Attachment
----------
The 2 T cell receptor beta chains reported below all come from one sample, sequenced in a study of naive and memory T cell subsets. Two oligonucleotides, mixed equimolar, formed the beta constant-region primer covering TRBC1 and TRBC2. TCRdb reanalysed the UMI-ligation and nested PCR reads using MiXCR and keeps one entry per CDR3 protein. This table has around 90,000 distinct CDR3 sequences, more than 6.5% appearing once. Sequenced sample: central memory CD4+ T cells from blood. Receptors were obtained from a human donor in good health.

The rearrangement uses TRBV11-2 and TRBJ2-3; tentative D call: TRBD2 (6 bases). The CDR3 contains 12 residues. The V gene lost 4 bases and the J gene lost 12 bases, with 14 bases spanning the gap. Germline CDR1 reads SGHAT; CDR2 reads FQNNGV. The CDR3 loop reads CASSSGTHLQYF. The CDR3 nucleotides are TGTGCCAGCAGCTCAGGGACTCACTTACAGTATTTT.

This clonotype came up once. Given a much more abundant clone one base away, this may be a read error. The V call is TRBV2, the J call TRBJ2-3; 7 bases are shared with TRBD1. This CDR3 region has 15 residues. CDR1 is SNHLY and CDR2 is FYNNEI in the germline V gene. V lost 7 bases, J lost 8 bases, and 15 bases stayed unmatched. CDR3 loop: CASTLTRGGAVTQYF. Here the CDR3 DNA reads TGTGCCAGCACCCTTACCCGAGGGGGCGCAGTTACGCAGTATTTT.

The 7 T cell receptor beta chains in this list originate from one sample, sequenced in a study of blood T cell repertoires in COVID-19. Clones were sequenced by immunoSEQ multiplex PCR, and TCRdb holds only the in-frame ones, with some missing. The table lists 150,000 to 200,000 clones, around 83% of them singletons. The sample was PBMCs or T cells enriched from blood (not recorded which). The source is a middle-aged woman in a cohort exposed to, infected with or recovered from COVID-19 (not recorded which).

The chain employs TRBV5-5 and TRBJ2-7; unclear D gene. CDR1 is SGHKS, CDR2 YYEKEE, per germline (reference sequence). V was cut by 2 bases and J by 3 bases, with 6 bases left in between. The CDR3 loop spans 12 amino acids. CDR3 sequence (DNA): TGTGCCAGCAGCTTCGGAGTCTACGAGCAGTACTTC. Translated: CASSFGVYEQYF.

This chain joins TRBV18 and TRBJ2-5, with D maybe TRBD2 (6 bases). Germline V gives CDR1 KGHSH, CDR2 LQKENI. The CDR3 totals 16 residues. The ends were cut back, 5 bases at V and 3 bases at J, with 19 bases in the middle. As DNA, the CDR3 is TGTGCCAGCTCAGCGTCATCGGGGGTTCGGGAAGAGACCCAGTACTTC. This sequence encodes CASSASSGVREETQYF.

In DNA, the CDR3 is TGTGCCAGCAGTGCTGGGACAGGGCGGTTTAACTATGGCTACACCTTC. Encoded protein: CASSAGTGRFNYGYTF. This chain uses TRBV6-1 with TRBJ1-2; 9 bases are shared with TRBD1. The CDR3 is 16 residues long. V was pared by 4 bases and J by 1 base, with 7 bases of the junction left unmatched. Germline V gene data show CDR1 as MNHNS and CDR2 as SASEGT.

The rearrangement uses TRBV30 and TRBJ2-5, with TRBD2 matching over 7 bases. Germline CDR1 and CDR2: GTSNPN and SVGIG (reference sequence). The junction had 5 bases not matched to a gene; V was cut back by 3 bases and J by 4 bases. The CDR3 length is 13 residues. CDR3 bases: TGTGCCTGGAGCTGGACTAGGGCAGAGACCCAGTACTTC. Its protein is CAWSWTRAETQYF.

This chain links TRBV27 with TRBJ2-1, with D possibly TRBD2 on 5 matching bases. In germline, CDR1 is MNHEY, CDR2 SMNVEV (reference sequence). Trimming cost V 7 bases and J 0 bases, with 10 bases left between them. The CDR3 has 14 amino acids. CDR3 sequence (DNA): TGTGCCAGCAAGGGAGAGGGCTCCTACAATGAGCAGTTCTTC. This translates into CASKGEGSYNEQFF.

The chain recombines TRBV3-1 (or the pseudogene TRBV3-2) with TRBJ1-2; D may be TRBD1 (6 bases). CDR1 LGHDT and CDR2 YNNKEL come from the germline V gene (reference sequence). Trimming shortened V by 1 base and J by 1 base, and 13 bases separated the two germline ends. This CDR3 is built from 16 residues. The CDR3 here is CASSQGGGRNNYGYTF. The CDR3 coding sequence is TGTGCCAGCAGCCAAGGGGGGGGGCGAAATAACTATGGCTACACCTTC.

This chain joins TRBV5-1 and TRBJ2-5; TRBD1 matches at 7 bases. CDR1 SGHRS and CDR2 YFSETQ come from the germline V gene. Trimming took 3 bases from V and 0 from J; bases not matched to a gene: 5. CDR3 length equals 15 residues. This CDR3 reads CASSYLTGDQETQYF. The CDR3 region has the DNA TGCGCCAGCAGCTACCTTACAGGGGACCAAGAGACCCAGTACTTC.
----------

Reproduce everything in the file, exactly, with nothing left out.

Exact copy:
The 2 T cell receptor beta chains reported below all come from one sample, sequenced in a study of naive and memory T cell subsets. Two oligonucleotides, mixed equimolar, formed the beta constant-region primer covering TRBC1 and TRBC2. TCRdb reanalysed the UMI-ligation and nested PCR reads using MiXCR and keeps one entry per CDR3 protein. This table has around 90,000 distinct CDR3 sequences, more than 6.5% appearing once. Sequenced sample: central memory CD4+ T cells from blood. Receptors were obtained from a human donor in good health.

The rearrangement uses TRBV11-2 and TRBJ2-3; tentative D call: TRBD2 (6 bases). The CDR3 contains 12 residues. The V gene lost 4 bases and the J gene lost 12 bases, with 14 bases spanning the gap. Germline CDR1 reads SGHAT; CDR2 reads FQNNGV. The CDR3 loop reads CASSSGTHLQYF. The CDR3 nucleotides are TGTGCCAGCAGCTCAGGGACTCACTTACAGTATTTT.

This clonotype came up once. Given a much more abundant clone one base away, this may be a read error. The V call is TRBV2, the J call TRBJ2-3; 7 bases are shared with TRBD1. This CDR3 region has 15 residues. CDR1 is SNHLY and CDR2 is FYNNEI in the germline V gene. V lost 7 bases, J lost 8 bases, and 15 bases stayed unmatched. CDR3 loop: CASTLTRGGAVTQYF. Here the CDR3 DNA reads TGTGCCAGCACCCTTACCCGAGGGGGCGCAGTTACGCAGTATTTT.

The 7 T cell receptor beta chains in this list originate from one sample, sequenced in a study of blood T cell repertoires in COVID-19. Clones were sequenced by immunoSEQ multiplex PCR, and TCRdb holds only the in-frame ones, with some missing. The table lists 150,000 to 200,000 clones, around 83% of them singletons. The sample was PBMCs or T cells enriched from blood (not recorded which). The source is a middle-aged woman in a cohort exposed to, infected with or recovered from COVID-19 (not recorded which).

The chain employs TRBV5-5 and TRBJ2-7; unclear D gene. CDR1 is SGHKS, CDR2 YYEKEE, per germline (reference sequence). V was cut by 2 bases and J by 3 bases, with 6 bases left in between. The CDR3 loop spans 12 amino acids. CDR3 sequence (DNA): TGTGCCAGCAGCTTCGGAGTCTACGAGCAGTACTTC. Translated: CASSFGVYEQYF.

This chain joins TRBV18 and TRBJ2-5, with D maybe TRBD2 (6 bases). Germline V gives CDR1 KGHSH, CDR2 LQKENI. The CDR3 totals 16 residues. The ends were cut back, 5 bases at V and 3 bases at J, with 19 bases in the middle. As DNA, the CDR3 is TGTGCCAGCTCAGCGTCATCGGGGGTTCGGGAAGAGACCCAGTACTTC. This sequence encodes CASSASSGVREETQYF.

In DNA, the CDR3 is TGTGCCAGCAGTGCTGGGACAGGGCGGTTTAACTATGGCTACACCTTC. Encoded protein: CASSAGTGRFNYGYTF. This chain uses TRBV6-1 with TRBJ1-2; 9 bases are shared with TRBD1. The CDR3 is 16 residues long. V was pared by 4 bases and J by 1 base, with 7 bases of the junction left unmatched. Germline V gene data show CDR1 as MNHNS and CDR2 as SASEGT.

The rearrangement uses TRBV30 and TRBJ2-5, with TRBD2 matching over 7 bases. Germline CDR1 and CDR2: GTSNPN and SVGIG (reference sequence). The junction had 5 bases not matched to a gene; V was cut back by 3 bases and J by 4 bases. The CDR3 length is 13 residues. CDR3 bases: TGTGCCTGGAGCTGGACTAGGGCAGAGACCCAGTACTTC. Its protein is CAWSWTRAETQYF.

This chain links TRBV27 with TRBJ2-1, with D possibly TRBD2 on 5 matching bases. In germline, CDR1 is MNHEY, CDR2 SMNVEV (reference sequence). Trimming cost V 7 bases and J 0 bases, with 10 bases left between them. The CDR3 has 14 amino acids. CDR3 sequence (DNA): TGTGCCAGCAAGGGAGAGGGCTCCTACAATGAGCAGTTCTTC. This translates into CASKGEGSYNEQFF.

The chain recombines TRBV3-1 (or the pseudogene TRBV3-2) with TRBJ1-2; D may be TRBD1 (6 bases). CDR1 LGHDT and CDR2 YNNKEL come from the germline V gene (reference sequence). Trimming shortened V by 1 base and J by 1 base, and 13 bases separated the two germline ends. This CDR3 is built from 16 residues. The CDR3 here is CASSQGGGRNNYGYTF. The CDR3 coding sequence is TGTGCCAGCAGCCAAGGGGGGGGGCGAAATAACTATGGCTACACCTTC.

This chain joins TRBV5-1 and TRBJ2-5; TRBD1 matches at 7 bases. CDR1 SGHRS and CDR2 YFSETQ come from the germline V gene. Trimming took 3 bases from V and 0 from J; bases not matched to a gene: 5. CDR3 length equals 15 residues. This CDR3 reads CASSYLTGDQETQYF. The CDR3 region has the DNA TGCGCCAGCAGCTACCTTACAGGGGACCAAGAGACCCAGTACTTC.